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ZAMBOANGA DEL NORTE, Philippines – A local legislative inquiry over the Department of Education’s (DepEd) hiring process sparked tension between Zamboanga del Norte’s provincial board and the province’s schools division after its head declined to face a committee of Zamboanga del Norte lawmakers to shed light on the matter.
The provincial board’s education committee had invited Zamboanga del Norte Schools Division superintendent Roy Tuballa to answer questions because there were complaints over the division’s hiring procedure for 279 administrative officer positions.
Officials said the complainants were mostly the “top-ranked candidates” who “qualified,” but were not included in the list of appointments.
Provincial board member Patri Chan, the chairperson of the Sangguniang Panlalawigan’s Committee on Education, told the local legislature on Monday, April 24, that Tuballa sent a three-page letter that passed off as “arrogant, egotistic, self-centered, defensive, and humiliating.”
Chan said Tuballa also insinuated that the Sangguniang Panlalawigan members did not know their job as legislators.
In his letter, Tuballa stated, “The undersigned has no intention to attend the scheduled hearing for being an ultra vires act as the subject matter of this hearing exceeds the authority of the committee.”
The SP’s majority floor leader, Peter Co, disagreed with Tuballa that a provincial board inquiry into the Zamboanga del Norte Schools Division’s hiring process would be beyond the SP’s authority.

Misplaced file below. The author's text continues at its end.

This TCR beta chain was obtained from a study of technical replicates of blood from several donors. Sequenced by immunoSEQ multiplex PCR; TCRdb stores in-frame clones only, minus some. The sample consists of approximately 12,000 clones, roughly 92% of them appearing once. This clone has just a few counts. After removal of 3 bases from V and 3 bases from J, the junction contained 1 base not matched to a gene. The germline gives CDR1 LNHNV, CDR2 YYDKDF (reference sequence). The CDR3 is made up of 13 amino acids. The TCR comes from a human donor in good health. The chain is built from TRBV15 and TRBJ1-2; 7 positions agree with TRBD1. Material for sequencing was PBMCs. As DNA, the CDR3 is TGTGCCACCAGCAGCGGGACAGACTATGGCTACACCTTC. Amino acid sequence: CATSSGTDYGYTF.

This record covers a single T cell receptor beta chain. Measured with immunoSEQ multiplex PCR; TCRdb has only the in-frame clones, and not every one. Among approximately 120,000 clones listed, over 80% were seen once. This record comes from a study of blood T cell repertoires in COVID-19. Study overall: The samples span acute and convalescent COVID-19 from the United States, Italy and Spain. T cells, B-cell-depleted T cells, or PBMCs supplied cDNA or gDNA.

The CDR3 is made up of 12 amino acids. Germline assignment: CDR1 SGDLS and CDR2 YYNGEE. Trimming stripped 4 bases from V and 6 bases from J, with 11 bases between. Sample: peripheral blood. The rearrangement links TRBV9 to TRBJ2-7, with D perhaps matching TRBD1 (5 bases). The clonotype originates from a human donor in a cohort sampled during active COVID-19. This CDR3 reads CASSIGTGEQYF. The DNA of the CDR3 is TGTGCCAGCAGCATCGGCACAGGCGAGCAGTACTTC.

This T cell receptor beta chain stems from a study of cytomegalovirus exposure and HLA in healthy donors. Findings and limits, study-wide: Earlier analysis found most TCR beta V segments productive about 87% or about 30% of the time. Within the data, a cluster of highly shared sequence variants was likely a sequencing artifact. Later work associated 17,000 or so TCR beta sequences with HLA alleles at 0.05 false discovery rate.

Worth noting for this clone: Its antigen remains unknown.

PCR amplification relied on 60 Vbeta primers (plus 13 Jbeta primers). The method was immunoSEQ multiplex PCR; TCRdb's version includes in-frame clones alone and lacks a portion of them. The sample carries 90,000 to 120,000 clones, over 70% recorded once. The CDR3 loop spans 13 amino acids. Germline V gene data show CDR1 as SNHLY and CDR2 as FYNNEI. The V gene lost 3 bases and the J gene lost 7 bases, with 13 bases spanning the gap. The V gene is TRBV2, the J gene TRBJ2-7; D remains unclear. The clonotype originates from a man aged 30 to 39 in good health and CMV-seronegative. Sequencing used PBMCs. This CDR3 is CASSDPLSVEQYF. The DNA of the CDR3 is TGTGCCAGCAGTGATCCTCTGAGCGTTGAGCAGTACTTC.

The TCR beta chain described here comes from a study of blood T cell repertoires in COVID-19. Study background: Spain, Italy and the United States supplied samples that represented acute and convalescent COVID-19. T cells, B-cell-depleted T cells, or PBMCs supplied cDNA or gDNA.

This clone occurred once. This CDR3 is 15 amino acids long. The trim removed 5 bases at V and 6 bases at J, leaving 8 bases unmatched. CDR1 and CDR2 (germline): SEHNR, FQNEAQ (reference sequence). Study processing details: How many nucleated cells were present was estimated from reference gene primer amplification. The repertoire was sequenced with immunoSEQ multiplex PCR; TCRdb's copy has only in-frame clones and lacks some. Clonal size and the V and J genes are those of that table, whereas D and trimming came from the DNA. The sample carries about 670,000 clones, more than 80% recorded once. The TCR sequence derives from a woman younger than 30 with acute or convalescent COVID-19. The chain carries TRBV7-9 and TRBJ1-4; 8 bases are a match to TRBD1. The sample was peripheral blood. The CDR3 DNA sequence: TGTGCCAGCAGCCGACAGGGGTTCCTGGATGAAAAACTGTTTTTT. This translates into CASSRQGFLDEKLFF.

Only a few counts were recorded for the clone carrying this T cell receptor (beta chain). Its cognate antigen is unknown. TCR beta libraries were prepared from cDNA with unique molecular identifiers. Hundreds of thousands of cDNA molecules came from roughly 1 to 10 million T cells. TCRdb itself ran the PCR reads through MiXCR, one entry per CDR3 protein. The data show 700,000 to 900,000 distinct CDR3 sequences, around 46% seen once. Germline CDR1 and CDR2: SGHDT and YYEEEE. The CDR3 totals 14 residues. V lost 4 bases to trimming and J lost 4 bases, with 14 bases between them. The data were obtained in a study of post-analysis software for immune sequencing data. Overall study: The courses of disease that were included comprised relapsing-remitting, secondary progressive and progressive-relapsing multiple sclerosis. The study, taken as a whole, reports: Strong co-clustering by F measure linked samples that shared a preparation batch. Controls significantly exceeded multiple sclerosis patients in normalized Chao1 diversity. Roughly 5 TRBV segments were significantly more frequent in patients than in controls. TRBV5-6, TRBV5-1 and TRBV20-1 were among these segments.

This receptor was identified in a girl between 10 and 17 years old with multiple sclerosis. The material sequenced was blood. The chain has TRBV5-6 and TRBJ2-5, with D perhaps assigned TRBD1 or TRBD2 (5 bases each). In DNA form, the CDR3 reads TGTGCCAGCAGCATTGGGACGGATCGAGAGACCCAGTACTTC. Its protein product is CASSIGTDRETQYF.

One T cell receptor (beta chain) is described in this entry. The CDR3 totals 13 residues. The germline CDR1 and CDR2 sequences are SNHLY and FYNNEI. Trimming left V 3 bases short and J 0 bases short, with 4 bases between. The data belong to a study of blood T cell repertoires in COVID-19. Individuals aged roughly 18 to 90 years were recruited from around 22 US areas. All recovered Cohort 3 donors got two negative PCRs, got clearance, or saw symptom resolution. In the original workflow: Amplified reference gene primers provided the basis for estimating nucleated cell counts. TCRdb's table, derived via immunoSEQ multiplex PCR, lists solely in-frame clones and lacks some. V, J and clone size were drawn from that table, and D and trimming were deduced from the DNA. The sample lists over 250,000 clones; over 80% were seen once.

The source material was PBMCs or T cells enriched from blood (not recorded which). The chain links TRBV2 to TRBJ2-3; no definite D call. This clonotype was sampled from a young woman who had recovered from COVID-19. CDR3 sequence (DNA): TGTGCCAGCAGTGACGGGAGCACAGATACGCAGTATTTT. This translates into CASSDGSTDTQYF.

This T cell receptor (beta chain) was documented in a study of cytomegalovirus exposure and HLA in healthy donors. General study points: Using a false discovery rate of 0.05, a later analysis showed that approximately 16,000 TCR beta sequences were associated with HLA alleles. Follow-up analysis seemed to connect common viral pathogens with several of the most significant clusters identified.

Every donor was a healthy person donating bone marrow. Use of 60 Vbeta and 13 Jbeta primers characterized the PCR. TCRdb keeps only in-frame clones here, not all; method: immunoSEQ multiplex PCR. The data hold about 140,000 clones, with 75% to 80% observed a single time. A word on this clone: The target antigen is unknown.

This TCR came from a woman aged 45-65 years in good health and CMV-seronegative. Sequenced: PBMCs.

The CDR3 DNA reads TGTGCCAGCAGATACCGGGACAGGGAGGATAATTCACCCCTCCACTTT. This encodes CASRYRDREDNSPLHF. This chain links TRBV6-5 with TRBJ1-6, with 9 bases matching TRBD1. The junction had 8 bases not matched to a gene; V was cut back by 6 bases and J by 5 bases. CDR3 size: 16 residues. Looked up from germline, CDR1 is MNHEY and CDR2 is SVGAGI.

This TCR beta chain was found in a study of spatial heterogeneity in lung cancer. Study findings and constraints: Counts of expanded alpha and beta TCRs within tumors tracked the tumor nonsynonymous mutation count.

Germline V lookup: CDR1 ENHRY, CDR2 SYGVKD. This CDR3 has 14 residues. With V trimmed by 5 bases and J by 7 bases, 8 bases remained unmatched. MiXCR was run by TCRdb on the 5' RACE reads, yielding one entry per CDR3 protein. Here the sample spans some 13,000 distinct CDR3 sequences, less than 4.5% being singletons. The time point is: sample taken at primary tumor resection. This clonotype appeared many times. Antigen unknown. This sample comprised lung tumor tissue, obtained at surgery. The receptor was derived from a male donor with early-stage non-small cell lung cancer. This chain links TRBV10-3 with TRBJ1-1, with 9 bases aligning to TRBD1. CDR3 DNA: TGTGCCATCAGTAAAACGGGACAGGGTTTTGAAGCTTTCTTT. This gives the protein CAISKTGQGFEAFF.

“Anything that tends to affect the state, the quality of education, and the stability of the teaching profession, and the persons who directly and indirectly interact with our students and community in the entire province are proper subjects of our inquiry,” Co told Rappler on Tuesday, April 25.
Officials said the committee was tasked to conduct the inquiry after Zamboanga del Norte Vice Governor Julius Napigquit received complaints about the hiring process for the administrative officer positions.
Some 1,172 applicants underwent DepEd’s ranking system, and many of them allegedly emerged as “top-ranked candidates.” A part of a letter sent to Napigquit read that “without our knowledge, our names were not included on the list of appointments.”
Officials said the schools division ranked those who applied from 1st to 278th. Of the 1,172 applicants, 70 were not included in the 278 but were allegedly appointed.
Chan said those who brought the matter to the provincial board felt that this was unfair to those who were in the top 298.
In his letter, Tuballa also said that being the appointive authority, his “discretion… will prevail as long as the applicant possesses the minimum qualification required by law.”
He cited Section 7, paragraph C(3) of Republic Act 9155, which instituted a framework of governance for basic education, and established authority and accountability in the DepEd.
Tuballa said the process of hiring employees is through the Civil Service and DepEd’s Merit Selection Plan and System of Ranking Position, which is “the hierarchical arrangement of positions from highest to lowest, which shall serve only as a guide in determining the appointment by the appointing authority.”
Napigquit asked, “But that is exactly what we have wanted to know. What’s the purpose of a ranking system if it is not followed?”
The provincial board members agreed to invite Tuballa again, but this time, to shed light on the matter before the SP as a committee of the whole.
“We still need the information and data about the subject matter concerned, and if he still refuses, well, we don’t have the power to hold him in contempt,” Co said. – Rappler.com